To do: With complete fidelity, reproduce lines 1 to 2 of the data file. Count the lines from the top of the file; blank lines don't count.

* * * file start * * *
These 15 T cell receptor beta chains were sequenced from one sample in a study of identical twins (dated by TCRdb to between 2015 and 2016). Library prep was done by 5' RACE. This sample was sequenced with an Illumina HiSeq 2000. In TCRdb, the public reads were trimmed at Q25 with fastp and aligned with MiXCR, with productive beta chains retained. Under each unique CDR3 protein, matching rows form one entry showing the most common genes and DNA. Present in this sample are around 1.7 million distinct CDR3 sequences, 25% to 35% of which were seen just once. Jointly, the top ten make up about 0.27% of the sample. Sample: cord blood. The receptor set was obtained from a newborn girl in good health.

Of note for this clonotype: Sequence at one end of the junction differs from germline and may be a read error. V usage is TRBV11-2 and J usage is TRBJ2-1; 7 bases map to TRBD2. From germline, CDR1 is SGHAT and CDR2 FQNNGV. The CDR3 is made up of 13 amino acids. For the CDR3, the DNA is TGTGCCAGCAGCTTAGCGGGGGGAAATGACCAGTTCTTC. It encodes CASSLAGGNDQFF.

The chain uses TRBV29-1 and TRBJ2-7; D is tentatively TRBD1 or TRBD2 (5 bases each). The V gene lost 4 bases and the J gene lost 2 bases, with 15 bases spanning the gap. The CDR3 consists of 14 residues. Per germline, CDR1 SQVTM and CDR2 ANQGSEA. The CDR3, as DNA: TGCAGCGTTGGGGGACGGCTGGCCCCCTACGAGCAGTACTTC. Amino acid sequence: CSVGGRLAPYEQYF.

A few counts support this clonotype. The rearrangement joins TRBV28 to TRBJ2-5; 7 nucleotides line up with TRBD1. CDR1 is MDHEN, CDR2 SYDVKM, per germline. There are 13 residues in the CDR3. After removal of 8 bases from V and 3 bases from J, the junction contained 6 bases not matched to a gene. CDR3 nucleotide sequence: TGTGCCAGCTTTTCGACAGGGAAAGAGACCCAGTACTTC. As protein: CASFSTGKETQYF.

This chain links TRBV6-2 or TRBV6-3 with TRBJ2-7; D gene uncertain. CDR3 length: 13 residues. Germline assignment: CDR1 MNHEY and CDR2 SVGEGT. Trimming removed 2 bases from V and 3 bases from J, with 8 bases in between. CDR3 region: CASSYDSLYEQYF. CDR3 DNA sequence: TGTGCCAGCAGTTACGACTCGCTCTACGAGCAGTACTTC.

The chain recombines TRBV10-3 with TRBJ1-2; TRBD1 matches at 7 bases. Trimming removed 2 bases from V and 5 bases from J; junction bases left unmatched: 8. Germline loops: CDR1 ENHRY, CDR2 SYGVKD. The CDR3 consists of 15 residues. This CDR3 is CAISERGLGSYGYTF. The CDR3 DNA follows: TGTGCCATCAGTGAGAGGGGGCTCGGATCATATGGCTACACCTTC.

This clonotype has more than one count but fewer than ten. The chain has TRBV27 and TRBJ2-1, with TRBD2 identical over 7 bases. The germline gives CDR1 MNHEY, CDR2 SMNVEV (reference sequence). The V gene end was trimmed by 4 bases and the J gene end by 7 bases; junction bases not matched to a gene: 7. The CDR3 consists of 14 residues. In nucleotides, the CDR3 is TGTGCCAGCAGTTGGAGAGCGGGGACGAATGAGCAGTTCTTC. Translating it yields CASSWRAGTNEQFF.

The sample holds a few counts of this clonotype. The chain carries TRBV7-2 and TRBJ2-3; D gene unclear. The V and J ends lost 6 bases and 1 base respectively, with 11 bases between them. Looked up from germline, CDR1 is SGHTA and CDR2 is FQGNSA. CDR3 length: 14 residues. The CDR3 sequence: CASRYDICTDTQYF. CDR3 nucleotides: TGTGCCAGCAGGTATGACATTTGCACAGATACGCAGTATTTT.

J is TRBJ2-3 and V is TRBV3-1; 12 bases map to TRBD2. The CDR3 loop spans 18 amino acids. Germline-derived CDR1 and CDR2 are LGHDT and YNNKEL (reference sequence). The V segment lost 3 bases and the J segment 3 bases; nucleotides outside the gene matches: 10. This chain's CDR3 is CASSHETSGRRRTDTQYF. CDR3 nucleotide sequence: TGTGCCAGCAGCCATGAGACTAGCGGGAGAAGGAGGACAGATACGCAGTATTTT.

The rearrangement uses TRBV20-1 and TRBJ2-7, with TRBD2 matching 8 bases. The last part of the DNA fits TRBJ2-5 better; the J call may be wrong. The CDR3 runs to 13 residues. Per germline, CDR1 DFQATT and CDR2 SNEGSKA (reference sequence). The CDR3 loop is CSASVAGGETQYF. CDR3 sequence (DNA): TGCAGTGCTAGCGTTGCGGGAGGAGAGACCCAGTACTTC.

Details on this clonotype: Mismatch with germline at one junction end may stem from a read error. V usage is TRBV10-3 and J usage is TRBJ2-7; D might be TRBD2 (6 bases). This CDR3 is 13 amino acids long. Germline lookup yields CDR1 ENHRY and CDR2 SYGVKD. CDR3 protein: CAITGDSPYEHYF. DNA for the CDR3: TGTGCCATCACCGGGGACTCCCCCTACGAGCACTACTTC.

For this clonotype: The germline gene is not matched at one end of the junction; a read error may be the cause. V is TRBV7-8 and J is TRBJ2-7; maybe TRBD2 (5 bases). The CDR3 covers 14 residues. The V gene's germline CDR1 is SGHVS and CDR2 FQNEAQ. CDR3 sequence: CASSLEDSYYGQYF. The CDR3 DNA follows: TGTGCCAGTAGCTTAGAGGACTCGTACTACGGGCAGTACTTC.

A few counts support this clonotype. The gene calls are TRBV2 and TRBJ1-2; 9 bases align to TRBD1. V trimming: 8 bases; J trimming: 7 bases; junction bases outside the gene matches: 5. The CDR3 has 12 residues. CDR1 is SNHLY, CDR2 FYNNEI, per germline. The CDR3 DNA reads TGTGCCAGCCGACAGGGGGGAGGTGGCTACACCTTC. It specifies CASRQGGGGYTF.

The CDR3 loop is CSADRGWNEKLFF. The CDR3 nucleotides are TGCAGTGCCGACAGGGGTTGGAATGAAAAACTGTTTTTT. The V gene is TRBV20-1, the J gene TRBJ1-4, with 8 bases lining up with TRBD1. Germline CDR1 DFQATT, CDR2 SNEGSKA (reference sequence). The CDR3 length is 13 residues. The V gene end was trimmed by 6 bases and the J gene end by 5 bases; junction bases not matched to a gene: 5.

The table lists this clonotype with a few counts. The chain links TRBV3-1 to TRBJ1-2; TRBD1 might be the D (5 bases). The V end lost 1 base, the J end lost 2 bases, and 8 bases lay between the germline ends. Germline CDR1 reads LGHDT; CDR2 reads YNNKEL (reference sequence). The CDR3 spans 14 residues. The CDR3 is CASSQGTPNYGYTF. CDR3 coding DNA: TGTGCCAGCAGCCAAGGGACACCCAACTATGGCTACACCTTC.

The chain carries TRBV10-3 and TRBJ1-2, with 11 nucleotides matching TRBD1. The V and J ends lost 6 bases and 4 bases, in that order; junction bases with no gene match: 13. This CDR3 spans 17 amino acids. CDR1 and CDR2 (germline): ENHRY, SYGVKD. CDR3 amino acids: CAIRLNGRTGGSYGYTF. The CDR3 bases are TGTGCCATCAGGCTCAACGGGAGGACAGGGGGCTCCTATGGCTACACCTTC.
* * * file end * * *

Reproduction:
These 15 T cell receptor beta chains were sequenced from one sample in a study of identical twins (dated by TCRdb to between 2015 and 2016). Library prep was done by 5' RACE. This sample was sequenced with an Illumina HiSeq 2000. In TCRdb, the public reads were trimmed at Q25 with fastp and aligned with MiXCR, with productive beta chains retained. Under each unique CDR3 protein, matching rows form one entry showing the most common genes and DNA. Present in this sample are around 1.7 million distinct CDR3 sequences, 25% to 35% of which were seen just once. Jointly, the top ten make up about 0.27% of the sample. Sample: cord blood. The receptor set was obtained from a newborn girl in good health.

Of note for this clonotype: Sequence at one end of the junction differs from germline and may be a read error. V usage is TRBV11-2 and J usage is TRBJ2-1; 7 bases map to TRBD2. From germline, CDR1 is SGHAT and CDR2 FQNNGV. The CDR3 is made up of 13 amino acids. For the CDR3, the DNA is TGTGCCAGCAGCTTAGCGGGGGGAAATGACCAGTTCTTC. It encodes CASSLAGGNDQFF.